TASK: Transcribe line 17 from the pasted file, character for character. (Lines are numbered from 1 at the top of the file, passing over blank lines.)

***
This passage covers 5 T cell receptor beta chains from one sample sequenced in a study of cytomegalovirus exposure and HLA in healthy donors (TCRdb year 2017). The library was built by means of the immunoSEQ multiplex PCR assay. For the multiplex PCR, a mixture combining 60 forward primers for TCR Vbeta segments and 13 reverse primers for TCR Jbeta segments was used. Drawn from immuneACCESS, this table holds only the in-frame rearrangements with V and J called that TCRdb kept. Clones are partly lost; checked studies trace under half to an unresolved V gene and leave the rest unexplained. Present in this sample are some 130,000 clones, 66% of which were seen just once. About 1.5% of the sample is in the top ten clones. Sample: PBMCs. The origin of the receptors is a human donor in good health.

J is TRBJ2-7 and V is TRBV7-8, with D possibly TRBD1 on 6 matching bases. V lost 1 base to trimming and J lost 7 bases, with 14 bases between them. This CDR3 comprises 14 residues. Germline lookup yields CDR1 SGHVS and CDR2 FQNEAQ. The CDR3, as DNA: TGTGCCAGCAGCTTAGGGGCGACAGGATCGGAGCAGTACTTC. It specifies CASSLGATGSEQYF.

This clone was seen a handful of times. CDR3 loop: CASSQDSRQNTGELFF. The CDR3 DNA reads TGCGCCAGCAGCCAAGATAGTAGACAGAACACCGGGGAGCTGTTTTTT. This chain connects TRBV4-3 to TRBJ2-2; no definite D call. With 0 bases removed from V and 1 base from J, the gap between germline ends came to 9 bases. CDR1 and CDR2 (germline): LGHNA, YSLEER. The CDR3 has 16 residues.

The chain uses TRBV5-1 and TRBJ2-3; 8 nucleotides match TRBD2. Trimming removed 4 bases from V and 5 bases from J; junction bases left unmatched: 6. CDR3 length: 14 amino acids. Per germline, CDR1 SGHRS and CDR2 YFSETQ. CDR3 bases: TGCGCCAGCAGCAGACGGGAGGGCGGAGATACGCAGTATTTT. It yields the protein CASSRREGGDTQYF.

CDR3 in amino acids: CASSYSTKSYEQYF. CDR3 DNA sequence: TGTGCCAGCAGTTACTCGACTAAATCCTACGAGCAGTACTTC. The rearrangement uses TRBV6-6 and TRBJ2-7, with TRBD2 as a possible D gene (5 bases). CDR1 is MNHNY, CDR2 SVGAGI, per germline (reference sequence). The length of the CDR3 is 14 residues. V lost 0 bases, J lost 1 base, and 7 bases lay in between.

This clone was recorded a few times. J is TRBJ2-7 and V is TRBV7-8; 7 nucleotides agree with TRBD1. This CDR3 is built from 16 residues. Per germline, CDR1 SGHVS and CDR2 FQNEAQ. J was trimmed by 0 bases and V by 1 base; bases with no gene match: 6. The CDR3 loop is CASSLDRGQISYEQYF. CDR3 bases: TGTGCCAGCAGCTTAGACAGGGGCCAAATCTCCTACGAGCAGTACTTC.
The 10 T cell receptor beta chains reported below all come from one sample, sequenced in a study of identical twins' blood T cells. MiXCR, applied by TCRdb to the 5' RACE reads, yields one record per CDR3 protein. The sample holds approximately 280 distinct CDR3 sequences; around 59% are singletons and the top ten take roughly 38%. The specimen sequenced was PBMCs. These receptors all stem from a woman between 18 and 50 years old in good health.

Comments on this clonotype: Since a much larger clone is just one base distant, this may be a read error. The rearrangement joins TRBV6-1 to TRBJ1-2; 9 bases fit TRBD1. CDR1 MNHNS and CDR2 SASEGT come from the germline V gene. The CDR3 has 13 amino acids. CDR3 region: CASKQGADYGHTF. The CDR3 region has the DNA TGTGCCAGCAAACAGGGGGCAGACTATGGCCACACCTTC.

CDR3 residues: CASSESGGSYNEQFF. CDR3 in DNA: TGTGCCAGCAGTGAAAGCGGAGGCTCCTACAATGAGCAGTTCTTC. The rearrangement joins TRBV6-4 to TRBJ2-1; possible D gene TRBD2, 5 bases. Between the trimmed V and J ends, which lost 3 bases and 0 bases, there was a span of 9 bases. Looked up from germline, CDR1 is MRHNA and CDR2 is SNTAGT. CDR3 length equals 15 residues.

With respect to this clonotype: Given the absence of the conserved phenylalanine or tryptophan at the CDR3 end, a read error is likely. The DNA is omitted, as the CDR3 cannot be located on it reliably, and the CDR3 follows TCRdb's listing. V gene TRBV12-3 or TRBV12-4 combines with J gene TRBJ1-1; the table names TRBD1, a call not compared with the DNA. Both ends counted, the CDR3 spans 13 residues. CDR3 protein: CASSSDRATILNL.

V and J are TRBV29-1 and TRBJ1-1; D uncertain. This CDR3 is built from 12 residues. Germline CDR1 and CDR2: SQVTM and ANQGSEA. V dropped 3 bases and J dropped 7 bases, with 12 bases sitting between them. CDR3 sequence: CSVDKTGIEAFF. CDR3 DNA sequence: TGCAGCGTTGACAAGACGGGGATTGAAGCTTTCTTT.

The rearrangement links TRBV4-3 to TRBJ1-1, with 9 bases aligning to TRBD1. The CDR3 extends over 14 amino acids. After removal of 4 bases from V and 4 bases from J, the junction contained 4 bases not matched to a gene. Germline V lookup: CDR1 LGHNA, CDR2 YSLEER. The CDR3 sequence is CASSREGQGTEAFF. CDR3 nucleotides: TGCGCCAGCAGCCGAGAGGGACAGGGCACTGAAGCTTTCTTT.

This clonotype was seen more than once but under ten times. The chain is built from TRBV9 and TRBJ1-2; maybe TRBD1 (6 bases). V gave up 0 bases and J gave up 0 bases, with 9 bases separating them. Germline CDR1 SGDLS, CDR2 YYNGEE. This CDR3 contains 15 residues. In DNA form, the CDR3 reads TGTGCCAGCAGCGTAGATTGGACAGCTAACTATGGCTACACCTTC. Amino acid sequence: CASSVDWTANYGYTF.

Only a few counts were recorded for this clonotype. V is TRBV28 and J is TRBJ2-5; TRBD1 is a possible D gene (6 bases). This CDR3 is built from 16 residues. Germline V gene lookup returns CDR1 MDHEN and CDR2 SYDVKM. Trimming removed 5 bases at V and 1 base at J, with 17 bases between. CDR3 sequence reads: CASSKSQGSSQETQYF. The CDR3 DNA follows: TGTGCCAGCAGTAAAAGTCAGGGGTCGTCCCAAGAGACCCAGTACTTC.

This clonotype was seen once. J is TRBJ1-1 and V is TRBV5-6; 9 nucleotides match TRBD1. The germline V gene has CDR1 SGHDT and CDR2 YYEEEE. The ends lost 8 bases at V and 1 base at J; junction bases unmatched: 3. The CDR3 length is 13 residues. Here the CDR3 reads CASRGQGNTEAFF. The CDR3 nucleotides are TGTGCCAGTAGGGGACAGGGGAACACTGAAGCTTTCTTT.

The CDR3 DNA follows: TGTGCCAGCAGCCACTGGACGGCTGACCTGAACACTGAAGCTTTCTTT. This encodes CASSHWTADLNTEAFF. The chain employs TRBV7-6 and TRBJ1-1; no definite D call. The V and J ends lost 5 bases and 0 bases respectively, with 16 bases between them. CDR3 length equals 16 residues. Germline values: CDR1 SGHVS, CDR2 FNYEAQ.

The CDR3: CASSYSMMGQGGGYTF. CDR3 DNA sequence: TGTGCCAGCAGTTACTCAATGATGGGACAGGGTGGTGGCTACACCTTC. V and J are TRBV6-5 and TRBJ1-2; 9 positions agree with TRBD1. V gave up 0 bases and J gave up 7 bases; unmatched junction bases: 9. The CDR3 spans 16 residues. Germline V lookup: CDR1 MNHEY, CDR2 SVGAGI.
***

The CDR3: CASSYSMMGQGGGYTF. CDR3 DNA sequence: TGTGCCAGCAGTTACTCAATGATGGGACAGGGTGGTGGCTACACCTTC. V and J are TRBV6-5 and TRBJ1-2; 9 positions agree with TRBD1. V gave up 0 bases and J gave up 7 bases; unmatched junction bases: 9. The CDR3 spans 16 residues. Germline V lookup: CDR1 MNHEY, CDR2 SVGAGI.